5 Ways to Attract Attentive Friends, Fans and Followers


You are engaging in social media channels and building a following. But when you tweet or post a status update, you get crickets. Why isn’t anyone responding to you? What might you be doing wrong? And what are some effective ways to get more actively engaged friends, fans and followers (FFFs) in your social media channels?

The first thing to do before trying to attract more people to your channels is to assess how well you are communicating with your existing social media tools. Here are some things to examine:

  • Are you relying on automation to push content out to your FFFs? Too much automation kills the “social” in “social media.”
  • Are you broadcasting (just posting headlines and links)? A lack of commentary means your social media participation is nothing more than a news feed.
  • Are you too “me” focused? Social media isn’t all about you — it should be mostly about your FFFs and what you can do for them.
  • Are you getting to know your FFFs? Check out who is following you and find out more about them so you have common ground for conversations and commentary.
  • Are you starting compelling conversations? If you haven’t given your FFFs compelling reasons to enter into a dialogue with you or with others in your channels, then you might as well put a “#fail” on your forehead and call it a day.
  • Are you clear with your requests? Sometimes, just stating the obvious is all it takes to get people motivated such as “tell us what you think” or “give us your opinion.”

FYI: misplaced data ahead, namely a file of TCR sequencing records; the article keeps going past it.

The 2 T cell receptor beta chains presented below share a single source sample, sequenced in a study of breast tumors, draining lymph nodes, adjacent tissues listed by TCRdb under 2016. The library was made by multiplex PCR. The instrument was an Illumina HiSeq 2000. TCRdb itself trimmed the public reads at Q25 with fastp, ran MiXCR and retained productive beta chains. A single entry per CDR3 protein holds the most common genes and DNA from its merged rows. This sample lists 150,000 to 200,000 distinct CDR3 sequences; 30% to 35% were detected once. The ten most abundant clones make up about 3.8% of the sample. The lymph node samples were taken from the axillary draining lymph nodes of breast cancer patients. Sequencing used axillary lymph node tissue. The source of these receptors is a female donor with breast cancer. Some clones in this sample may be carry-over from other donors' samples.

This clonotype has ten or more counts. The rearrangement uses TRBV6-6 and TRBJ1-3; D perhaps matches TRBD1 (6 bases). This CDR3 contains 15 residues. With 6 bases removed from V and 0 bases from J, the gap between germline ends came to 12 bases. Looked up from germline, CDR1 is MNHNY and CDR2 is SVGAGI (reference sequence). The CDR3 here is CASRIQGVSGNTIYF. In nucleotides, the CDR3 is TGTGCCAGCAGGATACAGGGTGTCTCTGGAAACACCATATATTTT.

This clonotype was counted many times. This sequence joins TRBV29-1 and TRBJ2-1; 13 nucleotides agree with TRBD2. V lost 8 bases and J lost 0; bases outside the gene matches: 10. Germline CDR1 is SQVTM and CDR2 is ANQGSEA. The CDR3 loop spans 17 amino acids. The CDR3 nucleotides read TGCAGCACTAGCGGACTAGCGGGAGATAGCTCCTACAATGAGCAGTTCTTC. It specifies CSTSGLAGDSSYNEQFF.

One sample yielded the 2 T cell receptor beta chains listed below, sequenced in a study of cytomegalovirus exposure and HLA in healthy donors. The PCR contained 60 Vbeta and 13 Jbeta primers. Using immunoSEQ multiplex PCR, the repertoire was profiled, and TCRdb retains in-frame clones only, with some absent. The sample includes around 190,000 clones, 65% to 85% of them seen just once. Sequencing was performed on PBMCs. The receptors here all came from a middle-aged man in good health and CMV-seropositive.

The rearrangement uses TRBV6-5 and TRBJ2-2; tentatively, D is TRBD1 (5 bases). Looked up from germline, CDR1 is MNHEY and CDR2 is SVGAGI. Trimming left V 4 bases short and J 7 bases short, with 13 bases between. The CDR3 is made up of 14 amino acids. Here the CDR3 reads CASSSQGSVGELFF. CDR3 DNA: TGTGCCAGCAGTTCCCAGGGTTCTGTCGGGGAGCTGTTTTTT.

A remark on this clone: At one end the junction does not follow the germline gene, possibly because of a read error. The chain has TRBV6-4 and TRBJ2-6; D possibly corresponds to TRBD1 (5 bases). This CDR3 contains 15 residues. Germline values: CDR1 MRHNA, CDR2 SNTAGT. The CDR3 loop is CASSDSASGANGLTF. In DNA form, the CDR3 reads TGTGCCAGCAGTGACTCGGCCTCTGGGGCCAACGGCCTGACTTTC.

How well did you do above? If you answered “Yes” to the first three questions and “No” to the last three, you’re in terrible shape; your best bet is to rethink your approach to social media until you can reverse all or most of your answers.

If communicating well in social channels is the cake, getting active, attentive and responsive FFFs is the icing that sweetens your efforts. Here are five ways to attract the attention of FFFs who will not only pay attention to what you say but will react, respond, take action and spread the word:

  1. Engage your followers individually. Seek out appropriate times and ways you can call out your current followers — say something relevant to them based on what they’ve posted or give them kudos for something you’ve seen them do. When you do this on Twitter, you may be rewarded with a retweet to that person’s followers. When you do this on Facebook, you may encourage a “share” of some kind. People want to be personally noticed, to matter to the companies and organizations they follow. Take time to show you care about the FFFs you have in order to gain their “seal of approval” through retweets and shares.
  2. Strategically follow key people your FFFs also follow. Yes, there is a bad form of social networking tactic called “trolling” where you go through the list of who your FFFs  follow or are connected with in some way and do a blanket “follow” in the hope of casting a kind of wide net to grab additional interested parties. This is an exercise in futility. But a thoughtful review of your FFFs’ connections could bring up some truly relevant leads to new people to follow.
  3. Monitor and repeat kudos from others. If you are paying attention to what others are saying about your company, repeat the positive testimonials by retweeting or posting to your status update or celebrate on your website or blog. This is a nice way to say “thank you” as well as create additional incentive for interactions with your supportive FFFs.